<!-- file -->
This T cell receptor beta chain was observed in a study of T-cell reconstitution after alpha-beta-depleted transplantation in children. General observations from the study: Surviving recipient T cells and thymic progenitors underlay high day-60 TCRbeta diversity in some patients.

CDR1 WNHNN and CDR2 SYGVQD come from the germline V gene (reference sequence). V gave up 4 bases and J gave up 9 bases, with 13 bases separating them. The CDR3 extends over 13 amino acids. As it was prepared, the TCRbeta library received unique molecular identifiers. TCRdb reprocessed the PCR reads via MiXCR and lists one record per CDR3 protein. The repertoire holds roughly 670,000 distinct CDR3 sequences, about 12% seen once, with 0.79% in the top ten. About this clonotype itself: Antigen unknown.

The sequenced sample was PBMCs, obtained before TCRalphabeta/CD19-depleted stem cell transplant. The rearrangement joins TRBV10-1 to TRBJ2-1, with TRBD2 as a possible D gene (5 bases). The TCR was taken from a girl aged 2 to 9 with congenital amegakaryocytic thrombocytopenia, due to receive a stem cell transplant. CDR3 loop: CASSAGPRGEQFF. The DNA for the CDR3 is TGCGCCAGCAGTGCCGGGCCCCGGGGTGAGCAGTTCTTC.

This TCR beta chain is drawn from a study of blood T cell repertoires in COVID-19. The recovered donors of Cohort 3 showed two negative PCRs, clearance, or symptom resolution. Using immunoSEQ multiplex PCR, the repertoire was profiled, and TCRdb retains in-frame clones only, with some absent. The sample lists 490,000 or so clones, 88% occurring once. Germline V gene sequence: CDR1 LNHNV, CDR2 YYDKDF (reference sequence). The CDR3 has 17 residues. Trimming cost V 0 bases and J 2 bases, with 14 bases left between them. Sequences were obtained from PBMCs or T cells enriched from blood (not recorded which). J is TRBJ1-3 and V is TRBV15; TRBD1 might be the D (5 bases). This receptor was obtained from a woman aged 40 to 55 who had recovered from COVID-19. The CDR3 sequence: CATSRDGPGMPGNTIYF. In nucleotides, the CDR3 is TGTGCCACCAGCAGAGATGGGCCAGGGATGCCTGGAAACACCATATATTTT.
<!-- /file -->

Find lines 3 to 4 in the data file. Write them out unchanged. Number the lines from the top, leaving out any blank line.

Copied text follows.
The sequenced sample was PBMCs, obtained before TCRalphabeta/CD19-depleted stem cell transplant. The rearrangement joins TRBV10-1 to TRBJ2-1, with TRBD2 as a possible D gene (5 bases). The TCR was taken from a girl aged 2 to 9 with congenital amegakaryocytic thrombocytopenia, due to receive a stem cell transplant. CDR3 loop: CASSAGPRGEQFF. The DNA for the CDR3 is TGCGCCAGCAGTGCCGGGCCCCGGGGTGAGCAGTTCTTC.

This TCR beta chain is drawn from a study of blood T cell repertoires in COVID-19. The recovered donors of Cohort 3 showed two negative PCRs, clearance, or symptom resolution. Using immunoSEQ multiplex PCR, the repertoire was profiled, and TCRdb retains in-frame clones only, with some absent. The sample lists 490,000 or so clones, 88% occurring once. Germline V gene sequence: CDR1 LNHNV, CDR2 YYDKDF (reference sequence). The CDR3 has 17 residues. Trimming cost V 0 bases and J 2 bases, with 14 bases left between them. Sequences were obtained from PBMCs or T cells enriched from blood (not recorded which). J is TRBJ1-3 and V is TRBV15; TRBD1 might be the D (5 bases). This receptor was obtained from a woman aged 40 to 55 who had recovered from COVID-19. The CDR3 sequence: CATSRDGPGMPGNTIYF. In nucleotides, the CDR3 is TGTGCCACCAGCAGAGATGGGCCAGGGATGCCTGGAAACACCATATATTTT.